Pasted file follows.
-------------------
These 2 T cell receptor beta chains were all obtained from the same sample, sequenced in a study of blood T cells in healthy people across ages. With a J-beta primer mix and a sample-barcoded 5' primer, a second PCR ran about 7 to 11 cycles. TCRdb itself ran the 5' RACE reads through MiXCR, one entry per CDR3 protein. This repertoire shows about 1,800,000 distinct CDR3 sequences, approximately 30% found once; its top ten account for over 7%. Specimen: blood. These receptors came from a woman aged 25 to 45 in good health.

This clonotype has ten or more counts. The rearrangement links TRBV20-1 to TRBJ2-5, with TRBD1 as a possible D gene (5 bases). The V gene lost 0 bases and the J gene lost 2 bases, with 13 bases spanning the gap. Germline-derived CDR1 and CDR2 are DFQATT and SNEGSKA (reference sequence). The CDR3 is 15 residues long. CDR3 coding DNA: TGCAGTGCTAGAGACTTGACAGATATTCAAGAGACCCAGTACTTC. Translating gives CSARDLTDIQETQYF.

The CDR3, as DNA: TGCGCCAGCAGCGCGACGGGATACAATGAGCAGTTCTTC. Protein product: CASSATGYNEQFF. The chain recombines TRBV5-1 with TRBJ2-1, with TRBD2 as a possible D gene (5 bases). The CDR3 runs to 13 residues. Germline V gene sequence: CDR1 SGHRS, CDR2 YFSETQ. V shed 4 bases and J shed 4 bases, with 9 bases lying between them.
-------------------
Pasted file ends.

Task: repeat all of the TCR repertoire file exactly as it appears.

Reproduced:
These 2 T cell receptor beta chains were all obtained from the same sample, sequenced in a study of blood T cells in healthy people across ages. With a J-beta primer mix and a sample-barcoded 5' primer, a second PCR ran about 7 to 11 cycles. TCRdb itself ran the 5' RACE reads through MiXCR, one entry per CDR3 protein. This repertoire shows about 1,800,000 distinct CDR3 sequences, approximately 30% found once; its top ten account for over 7%. Specimen: blood. These receptors came from a woman aged 25 to 45 in good health.

This clonotype has ten or more counts. The rearrangement links TRBV20-1 to TRBJ2-5, with TRBD1 as a possible D gene (5 bases). The V gene lost 0 bases and the J gene lost 2 bases, with 13 bases spanning the gap. Germline-derived CDR1 and CDR2 are DFQATT and SNEGSKA (reference sequence). The CDR3 is 15 residues long. CDR3 coding DNA: TGCAGTGCTAGAGACTTGACAGATATTCAAGAGACCCAGTACTTC. Translating gives CSARDLTDIQETQYF.

The CDR3, as DNA: TGCGCCAGCAGCGCGACGGGATACAATGAGCAGTTCTTC. Protein product: CASSATGYNEQFF. The chain recombines TRBV5-1 with TRBJ2-1, with TRBD2 as a possible D gene (5 bases). The CDR3 runs to 13 residues. Germline V gene sequence: CDR1 SGHRS, CDR2 YFSETQ. V shed 4 bases and J shed 4 bases, with 9 bases lying between them.